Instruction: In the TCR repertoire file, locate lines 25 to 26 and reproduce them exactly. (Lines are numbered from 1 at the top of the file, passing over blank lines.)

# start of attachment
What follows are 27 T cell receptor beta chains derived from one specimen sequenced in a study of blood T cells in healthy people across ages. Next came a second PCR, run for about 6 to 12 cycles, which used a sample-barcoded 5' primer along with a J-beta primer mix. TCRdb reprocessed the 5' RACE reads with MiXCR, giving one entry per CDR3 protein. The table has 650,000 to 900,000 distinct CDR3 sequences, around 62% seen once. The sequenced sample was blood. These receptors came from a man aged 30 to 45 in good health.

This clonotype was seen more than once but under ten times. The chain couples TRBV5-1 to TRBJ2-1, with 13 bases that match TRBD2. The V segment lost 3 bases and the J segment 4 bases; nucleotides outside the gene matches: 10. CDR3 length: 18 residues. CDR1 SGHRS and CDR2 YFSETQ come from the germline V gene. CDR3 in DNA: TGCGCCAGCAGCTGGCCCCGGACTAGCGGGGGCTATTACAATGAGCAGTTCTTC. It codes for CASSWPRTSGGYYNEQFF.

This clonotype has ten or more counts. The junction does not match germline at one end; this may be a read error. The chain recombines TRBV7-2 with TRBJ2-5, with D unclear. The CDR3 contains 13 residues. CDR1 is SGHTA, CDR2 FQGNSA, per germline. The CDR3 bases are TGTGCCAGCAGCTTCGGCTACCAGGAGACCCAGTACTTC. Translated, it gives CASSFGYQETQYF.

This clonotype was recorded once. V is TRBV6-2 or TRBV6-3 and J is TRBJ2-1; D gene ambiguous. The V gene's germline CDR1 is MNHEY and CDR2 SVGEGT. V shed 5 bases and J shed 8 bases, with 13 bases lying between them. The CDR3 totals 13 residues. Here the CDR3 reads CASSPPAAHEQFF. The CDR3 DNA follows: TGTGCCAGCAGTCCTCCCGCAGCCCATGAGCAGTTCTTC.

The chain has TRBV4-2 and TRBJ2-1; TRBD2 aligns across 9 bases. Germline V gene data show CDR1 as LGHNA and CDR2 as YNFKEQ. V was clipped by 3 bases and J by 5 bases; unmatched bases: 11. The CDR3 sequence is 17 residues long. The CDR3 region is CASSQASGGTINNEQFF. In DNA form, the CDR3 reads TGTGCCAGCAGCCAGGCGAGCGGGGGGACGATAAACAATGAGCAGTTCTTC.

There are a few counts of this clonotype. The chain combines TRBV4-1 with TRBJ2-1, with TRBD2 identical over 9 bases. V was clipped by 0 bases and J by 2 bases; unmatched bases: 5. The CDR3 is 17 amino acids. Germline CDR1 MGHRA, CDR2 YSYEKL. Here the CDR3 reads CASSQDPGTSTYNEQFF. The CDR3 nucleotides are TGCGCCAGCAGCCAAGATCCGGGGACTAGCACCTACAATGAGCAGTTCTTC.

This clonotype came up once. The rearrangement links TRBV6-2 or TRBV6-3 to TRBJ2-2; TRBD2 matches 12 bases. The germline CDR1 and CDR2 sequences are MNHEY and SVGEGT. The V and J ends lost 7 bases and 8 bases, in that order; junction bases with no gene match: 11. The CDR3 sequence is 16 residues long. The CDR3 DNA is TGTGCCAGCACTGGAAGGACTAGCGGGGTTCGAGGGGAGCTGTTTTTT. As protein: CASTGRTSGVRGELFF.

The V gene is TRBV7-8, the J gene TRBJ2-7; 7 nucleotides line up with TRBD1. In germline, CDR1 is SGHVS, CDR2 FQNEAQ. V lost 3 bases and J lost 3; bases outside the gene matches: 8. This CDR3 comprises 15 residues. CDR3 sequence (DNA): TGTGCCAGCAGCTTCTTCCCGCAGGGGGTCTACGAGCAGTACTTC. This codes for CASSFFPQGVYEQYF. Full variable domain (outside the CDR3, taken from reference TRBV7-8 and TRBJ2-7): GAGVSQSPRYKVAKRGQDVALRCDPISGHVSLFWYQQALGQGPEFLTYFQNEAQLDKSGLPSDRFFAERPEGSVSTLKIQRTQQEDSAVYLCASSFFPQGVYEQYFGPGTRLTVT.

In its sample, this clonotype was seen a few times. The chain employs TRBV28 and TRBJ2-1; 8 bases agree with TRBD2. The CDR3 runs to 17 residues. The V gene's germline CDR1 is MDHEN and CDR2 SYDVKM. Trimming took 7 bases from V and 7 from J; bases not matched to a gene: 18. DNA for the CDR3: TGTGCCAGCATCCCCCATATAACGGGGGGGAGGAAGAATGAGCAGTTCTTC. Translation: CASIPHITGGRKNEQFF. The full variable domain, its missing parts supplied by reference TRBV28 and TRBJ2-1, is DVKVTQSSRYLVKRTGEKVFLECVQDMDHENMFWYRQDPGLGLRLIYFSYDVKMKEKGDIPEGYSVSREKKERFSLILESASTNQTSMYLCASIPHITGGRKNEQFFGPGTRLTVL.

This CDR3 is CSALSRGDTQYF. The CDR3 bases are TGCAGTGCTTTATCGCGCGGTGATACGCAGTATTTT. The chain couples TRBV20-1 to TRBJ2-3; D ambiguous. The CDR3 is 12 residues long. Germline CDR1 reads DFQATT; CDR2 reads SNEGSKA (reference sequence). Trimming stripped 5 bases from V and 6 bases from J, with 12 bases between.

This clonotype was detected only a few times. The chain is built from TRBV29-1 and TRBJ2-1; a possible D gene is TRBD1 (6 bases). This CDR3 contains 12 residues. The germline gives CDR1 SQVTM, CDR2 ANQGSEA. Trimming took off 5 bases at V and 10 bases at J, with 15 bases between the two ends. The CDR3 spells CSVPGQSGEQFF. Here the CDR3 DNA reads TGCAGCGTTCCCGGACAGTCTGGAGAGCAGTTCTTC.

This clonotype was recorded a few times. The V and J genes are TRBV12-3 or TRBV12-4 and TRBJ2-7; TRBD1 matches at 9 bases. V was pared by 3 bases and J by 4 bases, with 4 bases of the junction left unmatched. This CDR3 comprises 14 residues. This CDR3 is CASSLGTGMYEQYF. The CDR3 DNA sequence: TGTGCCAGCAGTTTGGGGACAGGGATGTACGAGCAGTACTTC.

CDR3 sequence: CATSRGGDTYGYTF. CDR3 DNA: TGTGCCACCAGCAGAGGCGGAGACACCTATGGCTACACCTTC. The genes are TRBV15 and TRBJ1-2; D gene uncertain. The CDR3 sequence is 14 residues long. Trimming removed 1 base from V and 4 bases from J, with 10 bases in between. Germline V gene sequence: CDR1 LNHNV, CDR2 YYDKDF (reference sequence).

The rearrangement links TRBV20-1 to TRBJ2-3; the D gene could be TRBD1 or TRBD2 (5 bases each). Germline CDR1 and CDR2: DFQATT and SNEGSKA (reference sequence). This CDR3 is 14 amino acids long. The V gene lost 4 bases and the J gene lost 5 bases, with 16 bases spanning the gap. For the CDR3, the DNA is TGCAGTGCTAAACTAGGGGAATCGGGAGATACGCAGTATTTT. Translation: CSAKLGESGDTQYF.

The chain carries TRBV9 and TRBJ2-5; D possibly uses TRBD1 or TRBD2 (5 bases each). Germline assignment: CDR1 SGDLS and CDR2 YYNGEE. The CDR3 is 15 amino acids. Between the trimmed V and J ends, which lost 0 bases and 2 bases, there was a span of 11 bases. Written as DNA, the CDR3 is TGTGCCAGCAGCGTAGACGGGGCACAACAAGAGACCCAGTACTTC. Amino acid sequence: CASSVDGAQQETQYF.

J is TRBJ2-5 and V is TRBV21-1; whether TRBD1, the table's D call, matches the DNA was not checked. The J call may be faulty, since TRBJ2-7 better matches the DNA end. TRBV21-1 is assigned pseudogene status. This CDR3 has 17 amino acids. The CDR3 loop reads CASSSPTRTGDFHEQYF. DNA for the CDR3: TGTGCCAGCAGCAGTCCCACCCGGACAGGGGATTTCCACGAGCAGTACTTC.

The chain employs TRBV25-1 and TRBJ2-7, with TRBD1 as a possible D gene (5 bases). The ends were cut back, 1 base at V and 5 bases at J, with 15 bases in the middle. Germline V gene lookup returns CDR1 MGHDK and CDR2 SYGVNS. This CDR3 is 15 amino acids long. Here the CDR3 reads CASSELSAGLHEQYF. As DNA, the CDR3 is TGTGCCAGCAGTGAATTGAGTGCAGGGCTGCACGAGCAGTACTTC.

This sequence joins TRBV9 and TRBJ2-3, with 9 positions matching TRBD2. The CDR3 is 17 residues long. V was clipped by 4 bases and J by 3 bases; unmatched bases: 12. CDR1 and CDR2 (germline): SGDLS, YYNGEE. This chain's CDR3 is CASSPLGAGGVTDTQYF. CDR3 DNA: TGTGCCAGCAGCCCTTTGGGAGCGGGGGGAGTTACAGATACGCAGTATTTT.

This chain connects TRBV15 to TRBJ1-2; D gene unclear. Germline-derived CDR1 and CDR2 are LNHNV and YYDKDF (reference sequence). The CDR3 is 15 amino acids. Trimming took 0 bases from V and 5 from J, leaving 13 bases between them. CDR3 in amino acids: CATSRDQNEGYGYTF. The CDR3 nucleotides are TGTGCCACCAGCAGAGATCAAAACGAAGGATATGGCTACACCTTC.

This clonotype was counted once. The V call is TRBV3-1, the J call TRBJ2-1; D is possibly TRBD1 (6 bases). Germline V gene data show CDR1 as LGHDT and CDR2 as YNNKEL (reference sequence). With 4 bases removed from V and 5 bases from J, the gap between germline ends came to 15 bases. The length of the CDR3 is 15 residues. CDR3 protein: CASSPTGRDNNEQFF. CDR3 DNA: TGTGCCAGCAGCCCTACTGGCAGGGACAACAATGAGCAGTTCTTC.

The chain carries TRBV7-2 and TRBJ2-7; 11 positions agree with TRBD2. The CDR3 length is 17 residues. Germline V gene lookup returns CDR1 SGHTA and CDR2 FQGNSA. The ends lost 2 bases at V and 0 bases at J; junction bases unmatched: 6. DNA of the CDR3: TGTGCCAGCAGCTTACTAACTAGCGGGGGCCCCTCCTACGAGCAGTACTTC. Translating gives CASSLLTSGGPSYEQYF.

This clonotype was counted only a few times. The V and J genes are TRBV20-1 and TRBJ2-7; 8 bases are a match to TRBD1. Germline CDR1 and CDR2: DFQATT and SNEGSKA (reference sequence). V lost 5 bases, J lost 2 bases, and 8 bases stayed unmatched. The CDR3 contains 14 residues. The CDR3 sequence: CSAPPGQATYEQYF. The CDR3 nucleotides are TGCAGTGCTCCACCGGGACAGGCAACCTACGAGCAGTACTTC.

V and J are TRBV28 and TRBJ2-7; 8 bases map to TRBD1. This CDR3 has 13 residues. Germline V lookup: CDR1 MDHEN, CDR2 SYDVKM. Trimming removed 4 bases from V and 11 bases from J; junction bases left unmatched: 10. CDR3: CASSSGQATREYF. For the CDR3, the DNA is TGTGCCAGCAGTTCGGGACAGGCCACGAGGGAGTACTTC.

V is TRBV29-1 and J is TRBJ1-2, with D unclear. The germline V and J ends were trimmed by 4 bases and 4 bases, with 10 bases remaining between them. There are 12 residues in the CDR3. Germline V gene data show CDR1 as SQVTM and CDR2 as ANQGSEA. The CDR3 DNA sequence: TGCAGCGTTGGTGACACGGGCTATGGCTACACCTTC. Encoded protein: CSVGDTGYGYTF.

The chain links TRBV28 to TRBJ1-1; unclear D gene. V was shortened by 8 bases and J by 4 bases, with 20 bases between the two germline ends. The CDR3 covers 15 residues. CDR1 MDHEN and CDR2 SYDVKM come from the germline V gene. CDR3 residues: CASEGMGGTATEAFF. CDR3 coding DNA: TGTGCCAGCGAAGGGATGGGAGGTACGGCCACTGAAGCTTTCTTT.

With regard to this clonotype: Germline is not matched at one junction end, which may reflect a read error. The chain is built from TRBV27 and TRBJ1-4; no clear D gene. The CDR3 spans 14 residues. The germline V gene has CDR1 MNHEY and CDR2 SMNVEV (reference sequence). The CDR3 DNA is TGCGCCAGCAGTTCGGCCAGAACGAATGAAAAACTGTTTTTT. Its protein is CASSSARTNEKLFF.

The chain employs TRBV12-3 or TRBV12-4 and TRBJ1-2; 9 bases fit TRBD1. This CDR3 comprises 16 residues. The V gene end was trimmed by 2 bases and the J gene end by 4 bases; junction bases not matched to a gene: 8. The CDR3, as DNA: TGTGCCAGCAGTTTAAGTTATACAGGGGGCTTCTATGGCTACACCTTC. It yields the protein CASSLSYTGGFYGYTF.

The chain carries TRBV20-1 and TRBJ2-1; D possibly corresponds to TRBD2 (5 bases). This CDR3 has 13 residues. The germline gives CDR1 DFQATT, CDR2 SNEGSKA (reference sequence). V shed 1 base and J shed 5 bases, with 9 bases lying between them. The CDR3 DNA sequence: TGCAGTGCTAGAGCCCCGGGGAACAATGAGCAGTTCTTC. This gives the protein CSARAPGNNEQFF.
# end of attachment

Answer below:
The chain links TRBV28 to TRBJ1-1; unclear D gene. V was shortened by 8 bases and J by 4 bases, with 20 bases between the two germline ends. The CDR3 covers 15 residues. CDR1 MDHEN and CDR2 SYDVKM come from the germline V gene. CDR3 residues: CASEGMGGTATEAFF. CDR3 coding DNA: TGTGCCAGCGAAGGGATGGGAGGTACGGCCACTGAAGCTTTCTTT.

With regard to this clonotype: Germline is not matched at one junction end, which may reflect a read error. The chain is built from TRBV27 and TRBJ1-4; no clear D gene. The CDR3 spans 14 residues. The germline V gene has CDR1 MNHEY and CDR2 SMNVEV (reference sequence). The CDR3 DNA is TGCGCCAGCAGTTCGGCCAGAACGAATGAAAAACTGTTTTTT. Its protein is CASSSARTNEKLFF.